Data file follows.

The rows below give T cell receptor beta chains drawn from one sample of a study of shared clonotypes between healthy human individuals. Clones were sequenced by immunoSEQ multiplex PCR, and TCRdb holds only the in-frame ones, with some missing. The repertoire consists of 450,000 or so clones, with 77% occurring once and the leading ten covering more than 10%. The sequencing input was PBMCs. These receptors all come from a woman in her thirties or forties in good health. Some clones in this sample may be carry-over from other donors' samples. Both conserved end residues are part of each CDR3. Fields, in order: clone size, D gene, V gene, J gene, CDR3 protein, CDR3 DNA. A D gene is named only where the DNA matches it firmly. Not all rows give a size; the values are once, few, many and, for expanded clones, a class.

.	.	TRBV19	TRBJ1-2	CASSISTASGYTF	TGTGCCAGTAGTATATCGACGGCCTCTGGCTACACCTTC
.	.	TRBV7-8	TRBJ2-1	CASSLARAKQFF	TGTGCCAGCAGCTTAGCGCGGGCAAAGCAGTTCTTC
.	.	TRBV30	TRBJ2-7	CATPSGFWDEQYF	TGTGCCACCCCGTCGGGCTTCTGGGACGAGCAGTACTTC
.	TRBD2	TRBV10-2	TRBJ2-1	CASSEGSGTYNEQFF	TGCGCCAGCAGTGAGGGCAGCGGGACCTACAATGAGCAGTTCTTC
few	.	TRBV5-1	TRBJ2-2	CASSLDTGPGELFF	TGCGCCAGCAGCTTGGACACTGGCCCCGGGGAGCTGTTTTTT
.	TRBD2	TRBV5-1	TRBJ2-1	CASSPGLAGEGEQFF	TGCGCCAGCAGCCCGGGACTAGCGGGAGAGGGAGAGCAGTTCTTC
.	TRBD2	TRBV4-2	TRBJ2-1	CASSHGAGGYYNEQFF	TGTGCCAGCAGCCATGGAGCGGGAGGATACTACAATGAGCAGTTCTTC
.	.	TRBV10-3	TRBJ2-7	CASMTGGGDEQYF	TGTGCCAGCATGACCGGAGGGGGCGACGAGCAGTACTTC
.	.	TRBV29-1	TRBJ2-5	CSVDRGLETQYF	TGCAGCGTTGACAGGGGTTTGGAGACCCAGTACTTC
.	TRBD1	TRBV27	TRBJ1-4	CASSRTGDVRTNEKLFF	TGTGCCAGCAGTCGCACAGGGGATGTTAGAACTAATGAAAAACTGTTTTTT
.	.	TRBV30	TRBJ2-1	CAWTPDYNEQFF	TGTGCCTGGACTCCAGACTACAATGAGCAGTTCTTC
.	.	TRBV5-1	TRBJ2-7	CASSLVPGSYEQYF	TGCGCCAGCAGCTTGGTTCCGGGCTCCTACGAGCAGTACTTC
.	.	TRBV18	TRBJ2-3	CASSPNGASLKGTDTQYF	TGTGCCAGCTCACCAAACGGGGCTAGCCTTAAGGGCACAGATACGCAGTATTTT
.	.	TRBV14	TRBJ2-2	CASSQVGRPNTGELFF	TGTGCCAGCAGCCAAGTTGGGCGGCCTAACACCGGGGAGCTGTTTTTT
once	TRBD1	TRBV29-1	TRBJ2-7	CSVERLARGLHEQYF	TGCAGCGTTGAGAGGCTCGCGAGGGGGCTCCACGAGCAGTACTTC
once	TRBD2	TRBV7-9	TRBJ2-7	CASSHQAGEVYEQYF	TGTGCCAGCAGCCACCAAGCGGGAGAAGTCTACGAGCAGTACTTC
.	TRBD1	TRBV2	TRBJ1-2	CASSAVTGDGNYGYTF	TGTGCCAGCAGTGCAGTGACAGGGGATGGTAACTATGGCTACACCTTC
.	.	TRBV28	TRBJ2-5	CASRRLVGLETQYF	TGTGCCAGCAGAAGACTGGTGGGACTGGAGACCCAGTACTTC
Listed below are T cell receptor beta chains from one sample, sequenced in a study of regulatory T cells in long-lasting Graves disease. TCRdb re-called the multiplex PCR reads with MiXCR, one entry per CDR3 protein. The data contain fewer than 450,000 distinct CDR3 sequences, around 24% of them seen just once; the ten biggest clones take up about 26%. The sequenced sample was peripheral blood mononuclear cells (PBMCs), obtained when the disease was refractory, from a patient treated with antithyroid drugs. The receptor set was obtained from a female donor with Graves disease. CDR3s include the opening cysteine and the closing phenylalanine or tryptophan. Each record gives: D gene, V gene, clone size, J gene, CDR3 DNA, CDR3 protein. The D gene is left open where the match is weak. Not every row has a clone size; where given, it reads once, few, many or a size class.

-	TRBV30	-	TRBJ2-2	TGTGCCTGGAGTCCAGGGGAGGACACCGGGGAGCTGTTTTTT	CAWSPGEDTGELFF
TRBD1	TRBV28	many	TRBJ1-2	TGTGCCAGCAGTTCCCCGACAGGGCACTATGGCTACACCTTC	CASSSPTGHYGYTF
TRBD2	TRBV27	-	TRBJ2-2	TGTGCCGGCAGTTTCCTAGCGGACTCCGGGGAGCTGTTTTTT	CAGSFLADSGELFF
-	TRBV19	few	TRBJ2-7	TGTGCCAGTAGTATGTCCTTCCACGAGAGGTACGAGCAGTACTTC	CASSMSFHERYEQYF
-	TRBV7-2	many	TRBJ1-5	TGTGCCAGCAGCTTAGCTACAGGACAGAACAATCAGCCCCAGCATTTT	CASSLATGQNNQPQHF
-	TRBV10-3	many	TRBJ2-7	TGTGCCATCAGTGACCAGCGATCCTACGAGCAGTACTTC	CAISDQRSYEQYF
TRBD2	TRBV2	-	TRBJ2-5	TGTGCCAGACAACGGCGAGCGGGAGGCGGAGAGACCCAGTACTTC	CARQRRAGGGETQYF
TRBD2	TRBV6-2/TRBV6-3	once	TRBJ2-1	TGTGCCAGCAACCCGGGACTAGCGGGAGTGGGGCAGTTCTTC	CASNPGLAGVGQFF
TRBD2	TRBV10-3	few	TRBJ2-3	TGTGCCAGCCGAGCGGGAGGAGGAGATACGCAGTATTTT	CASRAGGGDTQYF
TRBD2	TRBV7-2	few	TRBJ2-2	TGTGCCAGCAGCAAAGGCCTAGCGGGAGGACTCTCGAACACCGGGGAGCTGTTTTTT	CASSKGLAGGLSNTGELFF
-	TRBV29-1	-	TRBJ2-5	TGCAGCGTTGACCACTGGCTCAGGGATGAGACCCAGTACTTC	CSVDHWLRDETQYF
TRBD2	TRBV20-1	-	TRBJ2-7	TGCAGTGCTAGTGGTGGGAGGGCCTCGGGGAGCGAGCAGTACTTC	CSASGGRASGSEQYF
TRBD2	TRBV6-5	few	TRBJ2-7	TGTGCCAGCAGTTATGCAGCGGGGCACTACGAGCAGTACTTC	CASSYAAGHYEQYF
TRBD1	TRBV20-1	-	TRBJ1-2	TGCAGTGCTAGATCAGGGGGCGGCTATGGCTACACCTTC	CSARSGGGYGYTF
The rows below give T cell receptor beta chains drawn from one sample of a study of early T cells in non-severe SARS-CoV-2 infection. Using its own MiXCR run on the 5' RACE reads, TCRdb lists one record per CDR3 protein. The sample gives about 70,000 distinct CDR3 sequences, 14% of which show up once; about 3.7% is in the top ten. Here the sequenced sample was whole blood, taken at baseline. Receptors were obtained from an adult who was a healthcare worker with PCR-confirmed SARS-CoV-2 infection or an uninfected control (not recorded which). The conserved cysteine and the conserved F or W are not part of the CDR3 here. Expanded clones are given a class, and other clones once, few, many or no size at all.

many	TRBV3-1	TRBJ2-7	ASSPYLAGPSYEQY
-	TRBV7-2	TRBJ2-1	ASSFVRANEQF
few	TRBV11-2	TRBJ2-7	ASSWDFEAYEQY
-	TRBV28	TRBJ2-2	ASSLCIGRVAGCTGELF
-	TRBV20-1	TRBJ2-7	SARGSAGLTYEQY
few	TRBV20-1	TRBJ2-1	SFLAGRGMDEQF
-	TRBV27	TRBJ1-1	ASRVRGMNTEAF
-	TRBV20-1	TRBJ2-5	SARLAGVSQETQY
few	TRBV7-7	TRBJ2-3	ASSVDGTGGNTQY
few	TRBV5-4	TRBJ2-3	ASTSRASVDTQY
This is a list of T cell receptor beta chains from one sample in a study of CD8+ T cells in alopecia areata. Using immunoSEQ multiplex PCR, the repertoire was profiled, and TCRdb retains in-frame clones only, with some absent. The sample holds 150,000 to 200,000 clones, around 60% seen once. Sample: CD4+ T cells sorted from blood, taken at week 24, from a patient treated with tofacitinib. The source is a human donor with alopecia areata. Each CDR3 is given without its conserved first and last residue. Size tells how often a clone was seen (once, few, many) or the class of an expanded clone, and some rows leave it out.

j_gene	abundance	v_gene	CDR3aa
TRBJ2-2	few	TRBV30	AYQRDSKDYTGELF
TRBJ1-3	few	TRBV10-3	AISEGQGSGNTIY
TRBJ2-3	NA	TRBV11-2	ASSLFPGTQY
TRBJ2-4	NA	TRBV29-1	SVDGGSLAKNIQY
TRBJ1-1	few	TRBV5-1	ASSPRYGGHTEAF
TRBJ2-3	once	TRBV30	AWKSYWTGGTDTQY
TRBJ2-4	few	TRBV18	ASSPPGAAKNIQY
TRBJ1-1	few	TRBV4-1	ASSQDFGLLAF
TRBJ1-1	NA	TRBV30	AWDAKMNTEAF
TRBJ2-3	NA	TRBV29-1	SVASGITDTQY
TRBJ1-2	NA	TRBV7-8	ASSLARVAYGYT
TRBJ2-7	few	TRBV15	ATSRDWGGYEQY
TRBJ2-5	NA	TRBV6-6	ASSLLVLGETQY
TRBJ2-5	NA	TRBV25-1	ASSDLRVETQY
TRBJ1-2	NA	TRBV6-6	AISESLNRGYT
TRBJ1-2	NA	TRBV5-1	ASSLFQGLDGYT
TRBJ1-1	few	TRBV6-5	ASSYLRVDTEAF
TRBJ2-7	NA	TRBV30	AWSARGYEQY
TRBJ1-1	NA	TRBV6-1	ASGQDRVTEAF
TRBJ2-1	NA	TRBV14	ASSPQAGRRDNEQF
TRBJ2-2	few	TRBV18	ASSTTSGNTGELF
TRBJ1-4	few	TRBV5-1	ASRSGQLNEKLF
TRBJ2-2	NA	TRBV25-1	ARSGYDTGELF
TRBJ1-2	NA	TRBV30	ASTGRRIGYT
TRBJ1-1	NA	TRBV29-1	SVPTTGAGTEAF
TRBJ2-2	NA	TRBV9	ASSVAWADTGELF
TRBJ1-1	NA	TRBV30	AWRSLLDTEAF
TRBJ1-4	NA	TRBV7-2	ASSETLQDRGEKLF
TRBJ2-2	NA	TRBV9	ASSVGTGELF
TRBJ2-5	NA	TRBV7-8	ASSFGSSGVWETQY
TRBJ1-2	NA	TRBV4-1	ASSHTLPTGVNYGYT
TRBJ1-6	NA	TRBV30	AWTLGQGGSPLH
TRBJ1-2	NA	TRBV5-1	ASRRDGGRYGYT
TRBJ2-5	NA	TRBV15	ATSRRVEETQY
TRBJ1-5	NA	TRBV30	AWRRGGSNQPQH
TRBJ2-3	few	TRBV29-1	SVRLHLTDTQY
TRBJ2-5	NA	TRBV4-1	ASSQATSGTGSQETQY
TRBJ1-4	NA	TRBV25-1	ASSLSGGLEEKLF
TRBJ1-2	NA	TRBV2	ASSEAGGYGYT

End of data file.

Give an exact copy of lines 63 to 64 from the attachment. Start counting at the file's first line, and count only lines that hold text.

TRBJ1-2	NA	TRBV5-1	ASSLFQGLDGYT
TRBJ1-1	few	TRBV6-5	ASSYLRVDTEAF